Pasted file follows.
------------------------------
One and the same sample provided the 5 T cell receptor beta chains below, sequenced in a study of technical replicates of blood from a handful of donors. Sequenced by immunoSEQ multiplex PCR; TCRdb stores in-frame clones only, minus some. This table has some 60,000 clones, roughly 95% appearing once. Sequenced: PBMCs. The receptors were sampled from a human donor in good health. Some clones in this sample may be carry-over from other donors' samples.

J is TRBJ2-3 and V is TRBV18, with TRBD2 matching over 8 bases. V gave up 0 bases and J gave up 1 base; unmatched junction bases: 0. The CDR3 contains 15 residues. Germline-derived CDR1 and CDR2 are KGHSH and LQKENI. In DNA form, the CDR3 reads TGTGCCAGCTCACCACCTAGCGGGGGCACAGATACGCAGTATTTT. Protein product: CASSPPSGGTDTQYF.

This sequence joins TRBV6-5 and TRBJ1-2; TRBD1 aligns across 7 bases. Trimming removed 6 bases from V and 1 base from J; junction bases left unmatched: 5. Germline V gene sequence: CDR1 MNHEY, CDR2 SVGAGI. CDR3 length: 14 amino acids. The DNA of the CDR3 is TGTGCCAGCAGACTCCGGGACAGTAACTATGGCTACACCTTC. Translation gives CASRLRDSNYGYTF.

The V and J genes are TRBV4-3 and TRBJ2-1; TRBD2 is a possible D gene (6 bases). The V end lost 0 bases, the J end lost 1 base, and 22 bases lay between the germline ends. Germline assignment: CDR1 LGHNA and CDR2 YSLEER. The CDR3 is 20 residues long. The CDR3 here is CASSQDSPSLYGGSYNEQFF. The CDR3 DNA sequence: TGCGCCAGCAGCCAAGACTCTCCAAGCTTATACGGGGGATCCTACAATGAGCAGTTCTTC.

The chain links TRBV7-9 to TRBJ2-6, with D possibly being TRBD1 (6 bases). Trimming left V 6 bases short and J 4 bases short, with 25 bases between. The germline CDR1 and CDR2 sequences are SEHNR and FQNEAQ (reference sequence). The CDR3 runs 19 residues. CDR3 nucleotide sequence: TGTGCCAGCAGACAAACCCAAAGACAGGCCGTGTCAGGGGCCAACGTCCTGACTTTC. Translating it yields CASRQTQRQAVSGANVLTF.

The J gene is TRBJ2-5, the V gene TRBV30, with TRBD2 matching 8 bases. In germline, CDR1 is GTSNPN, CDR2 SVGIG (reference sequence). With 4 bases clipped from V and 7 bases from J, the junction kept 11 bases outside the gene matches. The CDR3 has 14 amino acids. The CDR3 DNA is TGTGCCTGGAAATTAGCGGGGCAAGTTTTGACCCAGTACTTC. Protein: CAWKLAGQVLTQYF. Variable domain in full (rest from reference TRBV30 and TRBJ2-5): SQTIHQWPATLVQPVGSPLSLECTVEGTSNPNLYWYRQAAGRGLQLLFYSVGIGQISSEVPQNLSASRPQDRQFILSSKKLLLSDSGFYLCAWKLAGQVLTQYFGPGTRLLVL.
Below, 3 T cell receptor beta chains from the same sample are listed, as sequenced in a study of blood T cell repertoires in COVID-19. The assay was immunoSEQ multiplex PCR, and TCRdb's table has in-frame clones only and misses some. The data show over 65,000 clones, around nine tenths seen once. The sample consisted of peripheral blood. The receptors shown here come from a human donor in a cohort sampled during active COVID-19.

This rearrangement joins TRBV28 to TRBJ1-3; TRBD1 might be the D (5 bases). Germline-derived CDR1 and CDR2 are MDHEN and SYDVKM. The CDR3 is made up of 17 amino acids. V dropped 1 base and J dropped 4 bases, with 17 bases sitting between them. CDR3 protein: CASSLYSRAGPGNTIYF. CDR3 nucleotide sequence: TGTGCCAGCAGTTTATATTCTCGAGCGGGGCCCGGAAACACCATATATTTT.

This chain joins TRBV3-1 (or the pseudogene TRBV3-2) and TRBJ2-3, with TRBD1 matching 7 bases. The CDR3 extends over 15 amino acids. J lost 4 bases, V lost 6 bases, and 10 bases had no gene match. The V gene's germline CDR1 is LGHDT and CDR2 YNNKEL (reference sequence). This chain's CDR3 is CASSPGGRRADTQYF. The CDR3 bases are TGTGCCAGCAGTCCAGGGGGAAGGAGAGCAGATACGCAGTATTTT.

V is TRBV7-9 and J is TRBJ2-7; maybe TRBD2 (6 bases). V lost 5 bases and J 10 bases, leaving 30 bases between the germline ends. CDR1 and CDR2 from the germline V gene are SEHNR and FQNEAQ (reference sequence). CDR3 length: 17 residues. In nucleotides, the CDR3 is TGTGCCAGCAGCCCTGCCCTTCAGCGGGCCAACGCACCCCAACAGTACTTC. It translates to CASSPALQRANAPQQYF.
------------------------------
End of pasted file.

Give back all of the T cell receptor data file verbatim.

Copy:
One and the same sample provided the 5 T cell receptor beta chains below, sequenced in a study of technical replicates of blood from a handful of donors. Sequenced by immunoSEQ multiplex PCR; TCRdb stores in-frame clones only, minus some. This table has some 60,000 clones, roughly 95% appearing once. Sequenced: PBMCs. The receptors were sampled from a human donor in good health. Some clones in this sample may be carry-over from other donors' samples.

J is TRBJ2-3 and V is TRBV18, with TRBD2 matching over 8 bases. V gave up 0 bases and J gave up 1 base; unmatched junction bases: 0. The CDR3 contains 15 residues. Germline-derived CDR1 and CDR2 are KGHSH and LQKENI. In DNA form, the CDR3 reads TGTGCCAGCTCACCACCTAGCGGGGGCACAGATACGCAGTATTTT. Protein product: CASSPPSGGTDTQYF.

This sequence joins TRBV6-5 and TRBJ1-2; TRBD1 aligns across 7 bases. Trimming removed 6 bases from V and 1 base from J; junction bases left unmatched: 5. Germline V gene sequence: CDR1 MNHEY, CDR2 SVGAGI. CDR3 length: 14 amino acids. The DNA of the CDR3 is TGTGCCAGCAGACTCCGGGACAGTAACTATGGCTACACCTTC. Translation gives CASRLRDSNYGYTF.

The V and J genes are TRBV4-3 and TRBJ2-1; TRBD2 is a possible D gene (6 bases). The V end lost 0 bases, the J end lost 1 base, and 22 bases lay between the germline ends. Germline assignment: CDR1 LGHNA and CDR2 YSLEER. The CDR3 is 20 residues long. The CDR3 here is CASSQDSPSLYGGSYNEQFF. The CDR3 DNA sequence: TGCGCCAGCAGCCAAGACTCTCCAAGCTTATACGGGGGATCCTACAATGAGCAGTTCTTC.

The chain links TRBV7-9 to TRBJ2-6, with D possibly being TRBD1 (6 bases). Trimming left V 6 bases short and J 4 bases short, with 25 bases between. The germline CDR1 and CDR2 sequences are SEHNR and FQNEAQ (reference sequence). The CDR3 runs 19 residues. CDR3 nucleotide sequence: TGTGCCAGCAGACAAACCCAAAGACAGGCCGTGTCAGGGGCCAACGTCCTGACTTTC. Translating it yields CASRQTQRQAVSGANVLTF.

The J gene is TRBJ2-5, the V gene TRBV30, with TRBD2 matching 8 bases. In germline, CDR1 is GTSNPN, CDR2 SVGIG (reference sequence). With 4 bases clipped from V and 7 bases from J, the junction kept 11 bases outside the gene matches. The CDR3 has 14 amino acids. The CDR3 DNA is TGTGCCTGGAAATTAGCGGGGCAAGTTTTGACCCAGTACTTC. Protein: CAWKLAGQVLTQYF. Variable domain in full (rest from reference TRBV30 and TRBJ2-5): SQTIHQWPATLVQPVGSPLSLECTVEGTSNPNLYWYRQAAGRGLQLLFYSVGIGQISSEVPQNLSASRPQDRQFILSSKKLLLSDSGFYLCAWKLAGQVLTQYFGPGTRLLVL.
Below, 3 T cell receptor beta chains from the same sample are listed, as sequenced in a study of blood T cell repertoires in COVID-19. The assay was immunoSEQ multiplex PCR, and TCRdb's table has in-frame clones only and misses some. The data show over 65,000 clones, around nine tenths seen once. The sample consisted of peripheral blood. The receptors shown here come from a human donor in a cohort sampled during active COVID-19.

This rearrangement joins TRBV28 to TRBJ1-3; TRBD1 might be the D (5 bases). Germline-derived CDR1 and CDR2 are MDHEN and SYDVKM. The CDR3 is made up of 17 amino acids. V dropped 1 base and J dropped 4 bases, with 17 bases sitting between them. CDR3 protein: CASSLYSRAGPGNTIYF. CDR3 nucleotide sequence: TGTGCCAGCAGTTTATATTCTCGAGCGGGGCCCGGAAACACCATATATTTT.

This chain joins TRBV3-1 (or the pseudogene TRBV3-2) and TRBJ2-3, with TRBD1 matching 7 bases. The CDR3 extends over 15 amino acids. J lost 4 bases, V lost 6 bases, and 10 bases had no gene match. The V gene's germline CDR1 is LGHDT and CDR2 YNNKEL (reference sequence). This chain's CDR3 is CASSPGGRRADTQYF. The CDR3 bases are TGTGCCAGCAGTCCAGGGGGAAGGAGAGCAGATACGCAGTATTTT.

V is TRBV7-9 and J is TRBJ2-7; maybe TRBD2 (6 bases). V lost 5 bases and J 10 bases, leaving 30 bases between the germline ends. CDR1 and CDR2 from the germline V gene are SEHNR and FQNEAQ (reference sequence). CDR3 length: 17 residues. In nucleotides, the CDR3 is TGTGCCAGCAGCCCTGCCCTTCAGCGGGCCAACGCACCCCAACAGTACTTC. It translates to CASSPALQRANAPQQYF.